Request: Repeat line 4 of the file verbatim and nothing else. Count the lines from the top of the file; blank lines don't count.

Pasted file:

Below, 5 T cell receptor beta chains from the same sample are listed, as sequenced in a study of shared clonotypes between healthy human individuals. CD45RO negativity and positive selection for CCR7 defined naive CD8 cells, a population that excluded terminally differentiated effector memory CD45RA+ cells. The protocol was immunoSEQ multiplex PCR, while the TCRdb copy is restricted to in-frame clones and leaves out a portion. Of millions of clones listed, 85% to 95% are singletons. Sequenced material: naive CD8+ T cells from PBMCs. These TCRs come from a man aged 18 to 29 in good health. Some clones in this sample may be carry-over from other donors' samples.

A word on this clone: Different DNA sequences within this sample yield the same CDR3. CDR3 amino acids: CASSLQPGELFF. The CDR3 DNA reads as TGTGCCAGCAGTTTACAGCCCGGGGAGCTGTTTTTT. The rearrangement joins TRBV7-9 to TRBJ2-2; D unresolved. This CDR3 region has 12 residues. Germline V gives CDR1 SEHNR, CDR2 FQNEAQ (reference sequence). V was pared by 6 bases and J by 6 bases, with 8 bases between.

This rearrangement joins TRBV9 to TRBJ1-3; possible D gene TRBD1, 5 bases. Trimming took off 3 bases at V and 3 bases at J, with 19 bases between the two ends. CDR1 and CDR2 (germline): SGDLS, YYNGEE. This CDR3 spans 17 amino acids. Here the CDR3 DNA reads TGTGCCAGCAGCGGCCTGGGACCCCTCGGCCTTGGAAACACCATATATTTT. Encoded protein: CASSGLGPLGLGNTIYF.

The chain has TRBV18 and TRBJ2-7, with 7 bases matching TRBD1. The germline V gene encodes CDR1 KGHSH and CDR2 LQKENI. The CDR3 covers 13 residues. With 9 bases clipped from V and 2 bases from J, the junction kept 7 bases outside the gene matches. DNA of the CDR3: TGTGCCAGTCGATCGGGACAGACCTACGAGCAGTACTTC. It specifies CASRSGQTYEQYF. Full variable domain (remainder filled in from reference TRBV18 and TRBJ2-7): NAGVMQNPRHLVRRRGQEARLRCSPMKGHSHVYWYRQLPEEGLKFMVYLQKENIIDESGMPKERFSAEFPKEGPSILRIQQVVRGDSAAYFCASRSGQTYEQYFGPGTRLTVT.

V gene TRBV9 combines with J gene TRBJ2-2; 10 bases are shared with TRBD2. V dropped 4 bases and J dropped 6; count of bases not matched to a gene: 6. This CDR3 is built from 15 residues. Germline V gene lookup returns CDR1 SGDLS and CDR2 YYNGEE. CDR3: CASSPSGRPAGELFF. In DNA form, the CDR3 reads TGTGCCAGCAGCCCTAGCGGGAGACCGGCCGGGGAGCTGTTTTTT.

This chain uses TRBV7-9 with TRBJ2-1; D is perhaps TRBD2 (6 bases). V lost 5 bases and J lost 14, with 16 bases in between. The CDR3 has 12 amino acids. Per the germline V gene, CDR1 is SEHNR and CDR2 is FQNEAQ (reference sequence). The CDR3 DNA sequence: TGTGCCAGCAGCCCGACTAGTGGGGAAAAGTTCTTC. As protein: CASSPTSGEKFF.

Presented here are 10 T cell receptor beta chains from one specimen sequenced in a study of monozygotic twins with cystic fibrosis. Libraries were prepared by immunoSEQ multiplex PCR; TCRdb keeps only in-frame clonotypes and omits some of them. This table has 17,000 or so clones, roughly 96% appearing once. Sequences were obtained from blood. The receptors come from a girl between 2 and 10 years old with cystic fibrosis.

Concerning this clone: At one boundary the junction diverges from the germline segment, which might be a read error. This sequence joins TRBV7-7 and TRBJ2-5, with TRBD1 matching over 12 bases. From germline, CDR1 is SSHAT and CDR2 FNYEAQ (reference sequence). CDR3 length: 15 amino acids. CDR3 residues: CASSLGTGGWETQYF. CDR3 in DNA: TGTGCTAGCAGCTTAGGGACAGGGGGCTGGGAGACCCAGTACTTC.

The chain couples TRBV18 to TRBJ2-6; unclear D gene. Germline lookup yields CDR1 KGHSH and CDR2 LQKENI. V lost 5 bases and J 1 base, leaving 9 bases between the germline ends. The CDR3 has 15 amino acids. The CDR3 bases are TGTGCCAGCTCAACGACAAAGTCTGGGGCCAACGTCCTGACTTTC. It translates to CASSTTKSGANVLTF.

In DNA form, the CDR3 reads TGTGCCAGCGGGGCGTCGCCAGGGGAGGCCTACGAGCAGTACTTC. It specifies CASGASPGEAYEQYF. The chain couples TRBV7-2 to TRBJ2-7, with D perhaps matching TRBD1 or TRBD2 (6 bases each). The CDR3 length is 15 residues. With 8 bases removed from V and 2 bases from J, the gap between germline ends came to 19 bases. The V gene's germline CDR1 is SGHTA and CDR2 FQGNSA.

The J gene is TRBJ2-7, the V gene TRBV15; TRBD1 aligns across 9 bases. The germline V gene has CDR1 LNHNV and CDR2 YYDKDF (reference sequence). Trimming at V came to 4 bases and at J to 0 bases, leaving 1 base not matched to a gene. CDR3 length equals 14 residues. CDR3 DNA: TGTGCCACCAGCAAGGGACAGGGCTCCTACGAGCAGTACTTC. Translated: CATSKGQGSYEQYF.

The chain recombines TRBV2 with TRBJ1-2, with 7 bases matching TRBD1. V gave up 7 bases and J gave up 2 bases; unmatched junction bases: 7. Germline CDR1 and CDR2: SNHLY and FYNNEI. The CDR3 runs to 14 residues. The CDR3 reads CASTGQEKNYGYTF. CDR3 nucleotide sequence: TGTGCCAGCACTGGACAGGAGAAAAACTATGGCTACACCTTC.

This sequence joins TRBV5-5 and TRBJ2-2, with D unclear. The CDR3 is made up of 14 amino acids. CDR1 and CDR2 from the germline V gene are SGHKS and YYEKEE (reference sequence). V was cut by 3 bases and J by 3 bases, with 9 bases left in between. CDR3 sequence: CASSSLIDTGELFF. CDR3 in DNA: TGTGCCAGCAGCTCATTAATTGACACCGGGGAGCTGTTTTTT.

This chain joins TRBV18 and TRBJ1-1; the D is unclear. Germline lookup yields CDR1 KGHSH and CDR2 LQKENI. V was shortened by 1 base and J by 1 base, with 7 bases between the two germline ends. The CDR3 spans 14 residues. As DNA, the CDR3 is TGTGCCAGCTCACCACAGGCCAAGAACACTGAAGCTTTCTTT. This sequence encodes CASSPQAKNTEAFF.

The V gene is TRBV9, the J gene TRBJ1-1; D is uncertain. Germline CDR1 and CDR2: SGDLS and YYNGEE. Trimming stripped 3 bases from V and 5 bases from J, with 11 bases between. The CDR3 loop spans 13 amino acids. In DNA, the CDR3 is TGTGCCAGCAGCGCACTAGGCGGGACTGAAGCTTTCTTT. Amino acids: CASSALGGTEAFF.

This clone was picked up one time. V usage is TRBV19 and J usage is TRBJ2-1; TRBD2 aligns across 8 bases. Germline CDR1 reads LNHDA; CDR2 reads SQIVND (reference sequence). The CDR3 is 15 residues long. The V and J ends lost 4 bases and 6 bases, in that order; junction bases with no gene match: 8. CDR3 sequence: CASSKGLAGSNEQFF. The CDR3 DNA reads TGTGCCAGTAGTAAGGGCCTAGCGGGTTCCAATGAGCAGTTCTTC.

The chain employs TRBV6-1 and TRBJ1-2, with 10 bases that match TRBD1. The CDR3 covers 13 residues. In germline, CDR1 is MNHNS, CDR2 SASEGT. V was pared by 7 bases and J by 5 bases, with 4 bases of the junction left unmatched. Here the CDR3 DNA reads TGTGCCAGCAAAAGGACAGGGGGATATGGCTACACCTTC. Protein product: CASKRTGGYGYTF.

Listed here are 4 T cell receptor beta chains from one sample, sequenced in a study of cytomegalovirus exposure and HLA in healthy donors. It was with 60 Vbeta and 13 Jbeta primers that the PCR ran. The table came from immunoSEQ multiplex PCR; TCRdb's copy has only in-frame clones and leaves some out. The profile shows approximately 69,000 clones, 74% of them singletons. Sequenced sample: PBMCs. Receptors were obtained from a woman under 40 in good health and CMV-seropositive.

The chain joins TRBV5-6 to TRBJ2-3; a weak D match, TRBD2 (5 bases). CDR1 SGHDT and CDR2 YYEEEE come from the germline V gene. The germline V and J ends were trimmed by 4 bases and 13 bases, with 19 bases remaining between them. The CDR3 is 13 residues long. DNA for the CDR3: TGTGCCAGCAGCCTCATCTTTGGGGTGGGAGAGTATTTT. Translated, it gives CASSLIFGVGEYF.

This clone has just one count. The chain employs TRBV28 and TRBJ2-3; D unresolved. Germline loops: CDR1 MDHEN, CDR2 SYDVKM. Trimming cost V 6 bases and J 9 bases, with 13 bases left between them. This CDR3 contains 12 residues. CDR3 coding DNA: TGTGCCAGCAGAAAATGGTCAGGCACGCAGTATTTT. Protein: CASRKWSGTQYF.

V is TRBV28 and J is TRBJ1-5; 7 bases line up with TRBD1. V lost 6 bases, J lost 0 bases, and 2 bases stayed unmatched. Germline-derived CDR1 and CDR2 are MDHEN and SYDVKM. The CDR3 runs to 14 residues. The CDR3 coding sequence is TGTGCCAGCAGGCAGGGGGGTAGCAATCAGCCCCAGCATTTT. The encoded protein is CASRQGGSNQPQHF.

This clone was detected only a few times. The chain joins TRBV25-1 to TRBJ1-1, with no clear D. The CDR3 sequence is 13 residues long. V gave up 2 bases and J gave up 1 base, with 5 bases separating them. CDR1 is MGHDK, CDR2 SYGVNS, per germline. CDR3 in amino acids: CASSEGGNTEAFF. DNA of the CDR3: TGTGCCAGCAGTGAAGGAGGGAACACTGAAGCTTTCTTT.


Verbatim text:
The chain has TRBV18 and TRBJ2-7, with 7 bases matching TRBD1. The germline V gene encodes CDR1 KGHSH and CDR2 LQKENI. The CDR3 covers 13 residues. With 9 bases clipped from V and 2 bases from J, the junction kept 7 bases outside the gene matches. DNA of the CDR3: TGTGCCAGTCGATCGGGACAGACCTACGAGCAGTACTTC. It specifies CASRSGQTYEQYF. Full variable domain (remainder filled in from reference TRBV18 and TRBJ2-7): NAGVMQNPRHLVRRRGQEARLRCSPMKGHSHVYWYRQLPEEGLKFMVYLQKENIIDESGMPKERFSAEFPKEGPSILRIQQVVRGDSAAYFCASRSGQTYEQYFGPGTRLTVT.